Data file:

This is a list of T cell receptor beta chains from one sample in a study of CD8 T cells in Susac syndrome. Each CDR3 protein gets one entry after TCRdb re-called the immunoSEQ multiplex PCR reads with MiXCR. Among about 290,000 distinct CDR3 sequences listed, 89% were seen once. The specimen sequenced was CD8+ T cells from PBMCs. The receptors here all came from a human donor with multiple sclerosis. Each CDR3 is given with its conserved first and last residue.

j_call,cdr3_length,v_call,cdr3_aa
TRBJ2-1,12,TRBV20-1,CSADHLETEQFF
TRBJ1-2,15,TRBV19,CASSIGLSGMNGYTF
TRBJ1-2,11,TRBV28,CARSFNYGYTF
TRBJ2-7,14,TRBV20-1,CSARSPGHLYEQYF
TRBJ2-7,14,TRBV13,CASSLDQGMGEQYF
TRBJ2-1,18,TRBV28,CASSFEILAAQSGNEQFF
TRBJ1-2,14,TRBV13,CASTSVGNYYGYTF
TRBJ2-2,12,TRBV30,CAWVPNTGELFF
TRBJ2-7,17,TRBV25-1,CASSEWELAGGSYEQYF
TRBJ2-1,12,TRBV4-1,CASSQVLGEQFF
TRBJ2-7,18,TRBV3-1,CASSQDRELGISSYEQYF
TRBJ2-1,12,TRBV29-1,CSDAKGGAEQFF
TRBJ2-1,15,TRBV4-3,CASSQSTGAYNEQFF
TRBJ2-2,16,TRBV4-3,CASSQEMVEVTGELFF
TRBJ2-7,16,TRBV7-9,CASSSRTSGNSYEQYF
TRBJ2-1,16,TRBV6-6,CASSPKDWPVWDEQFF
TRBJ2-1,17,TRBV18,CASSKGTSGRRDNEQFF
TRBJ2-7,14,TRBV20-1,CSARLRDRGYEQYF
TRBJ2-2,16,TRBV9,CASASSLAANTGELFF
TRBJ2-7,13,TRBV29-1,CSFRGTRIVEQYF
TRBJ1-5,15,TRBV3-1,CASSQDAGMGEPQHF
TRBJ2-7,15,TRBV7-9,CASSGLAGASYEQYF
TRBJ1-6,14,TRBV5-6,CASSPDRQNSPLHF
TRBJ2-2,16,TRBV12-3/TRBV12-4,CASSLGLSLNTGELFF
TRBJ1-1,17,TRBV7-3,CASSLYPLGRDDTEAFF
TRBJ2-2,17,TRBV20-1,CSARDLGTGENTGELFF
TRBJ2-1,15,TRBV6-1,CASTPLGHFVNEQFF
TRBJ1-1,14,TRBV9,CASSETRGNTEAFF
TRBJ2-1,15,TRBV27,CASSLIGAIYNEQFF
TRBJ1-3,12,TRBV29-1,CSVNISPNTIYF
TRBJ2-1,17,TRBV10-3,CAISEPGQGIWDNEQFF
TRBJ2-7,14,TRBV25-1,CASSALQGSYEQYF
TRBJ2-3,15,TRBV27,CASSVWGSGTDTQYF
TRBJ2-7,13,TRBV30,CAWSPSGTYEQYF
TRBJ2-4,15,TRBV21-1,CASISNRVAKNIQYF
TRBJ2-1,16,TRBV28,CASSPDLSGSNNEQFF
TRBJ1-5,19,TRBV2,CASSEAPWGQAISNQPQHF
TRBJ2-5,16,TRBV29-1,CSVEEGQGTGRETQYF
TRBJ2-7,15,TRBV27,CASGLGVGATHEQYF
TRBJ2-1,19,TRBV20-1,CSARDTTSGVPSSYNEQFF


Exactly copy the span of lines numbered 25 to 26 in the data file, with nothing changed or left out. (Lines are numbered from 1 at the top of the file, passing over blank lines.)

TRBJ1-6,14,TRBV5-6,CASSPDRQNSPLHF
TRBJ2-2,16,TRBV12-3/TRBV12-4,CASSLGLSLNTGELFF